Great brokers thrive on the energy that comes with getting things done, whether it’s meeting a new prospect or shaking on a new deal. But if you’re the type that keeps getting things done, we’re betting you’re also the type who keeps that to-do list topped up.
Don’t get us wrong—we love brokers who go out there and make things happen. But the more we tune in to the science, the more we’re beginning to understand how important it is for doers to spend a little time doing, well, nothing at all.
It sounds counterintuitive, but it seems that the busier you are, the more down time you actually need. According to an HBR article on the topic, this crucial quiet time can:
- Help you sustain energy levels
- Positively impact learning and memory
- Promote creative and clear thinking
- Make you more responsive to the world around you
What’s perhaps even more important is that quiet time gives you a chance to simply be with yourself, to reflect on where you are in the world, and to contemplate your next steps. Today, that kind of time is a vanishing resource. As physicist and writer Alan Lightman observes:
“The loss of slowness, of time for reflection and contemplation, of privacy and solitude, of silence, of the ability to sit quietly in a chair for fifteen minutes without external stimulation—all have happened quickly and almost invisibly. Invisibly, almost without notice, we are losing ourselves.”
But even if you know that you need more down time, the question still remains: how do you actually add it to an already packed agenda?
Here are a few ideas to help even the busiest brokers carve out much-needed down time:
- Don’t just fill time, make time. Sneak quiet time into the spare minutes between meetings or phone calls, those moments when you might otherwise check messages or scroll the newsfeed. That time is yours, so don’t rush to fill it (or kill it) with little distractions. Instead, “create” a feeling of having more time by simply sitting still or perhaps walking around and thinking of whatever comes to mind. Try giving yourself these extra few minutes to do absolutely nothing, and notice how it begins to change absolutely everything.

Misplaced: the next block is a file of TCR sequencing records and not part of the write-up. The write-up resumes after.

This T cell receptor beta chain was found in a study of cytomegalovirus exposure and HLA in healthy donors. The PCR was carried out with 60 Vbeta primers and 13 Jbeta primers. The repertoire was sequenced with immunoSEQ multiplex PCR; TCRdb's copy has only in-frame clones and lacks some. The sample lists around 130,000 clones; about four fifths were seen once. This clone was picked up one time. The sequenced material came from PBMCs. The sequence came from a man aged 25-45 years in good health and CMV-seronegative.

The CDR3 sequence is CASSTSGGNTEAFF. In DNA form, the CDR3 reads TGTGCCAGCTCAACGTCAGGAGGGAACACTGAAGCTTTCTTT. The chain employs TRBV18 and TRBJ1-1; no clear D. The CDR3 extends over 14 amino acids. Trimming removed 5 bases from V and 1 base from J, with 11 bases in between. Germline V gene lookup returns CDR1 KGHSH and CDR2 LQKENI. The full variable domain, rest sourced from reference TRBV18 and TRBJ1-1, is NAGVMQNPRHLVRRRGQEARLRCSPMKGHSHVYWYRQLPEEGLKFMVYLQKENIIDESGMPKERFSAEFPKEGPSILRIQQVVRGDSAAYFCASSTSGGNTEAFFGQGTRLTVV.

- Try this brief musical interlude. You probably already listen to music at some point in the day, so the next time you’ve got your favorite playlist going, try this: treat yourself to a two-minute silence between songs. Research suggests that simply enjoying two minutes of silence between songs can be more beneficial than listening to traditionally “relaxing” music.
- Give yourself a break from always thinking about what to say. So much of a broker’s job is about crafting the next pitch, constantly thinking of how you’re presenting yourself or a property. But that can be exhausting. “When we’re constantly fixated on the verbal agenda—what to say next, what to write next, what to tweet next—it’s tough to make room for truly different perspectives or radically new ideas. It’s hard to drop into deeper modes of listening and attention. And it’s in those deeper modes of attention that truly novel ideas are found,” write Justin Talbot-Zorn and Leigh Marz in the HBR piece. Reserve a little room in your schedule for things that don’t require you to always be “on”, like reading a few pages of a book that has nothing at all to do with work.
- Go outside, even if for a few minutes. Any time you can spend in nature is restorative. You may not have a forest or a lakeshore right outside your door, but you can always step outside for a breath of fresh air, a glimpse at the sun, and perhaps even lunch on the grass or in the shade of a sprawling tree. These are all things that can help you recharge, relax, and inspire your mind to wander in ways that the computer screen just can’t.
- Limit the information you’re willing to consume. Can’t stop drinking from the information firehose? Those little bits of information you consume here and there may seem useful, but in reality they’re probably clogging up the brainwaves and getting in the way of more meaningful thinking. Think about it: can you even remember the last five articles or social updates you read? So limit the amount of information you’re exposed to each day. Start by switching off all those alerts that summon you to your social, email, and news feeds, and choose to check in on the world on your terms.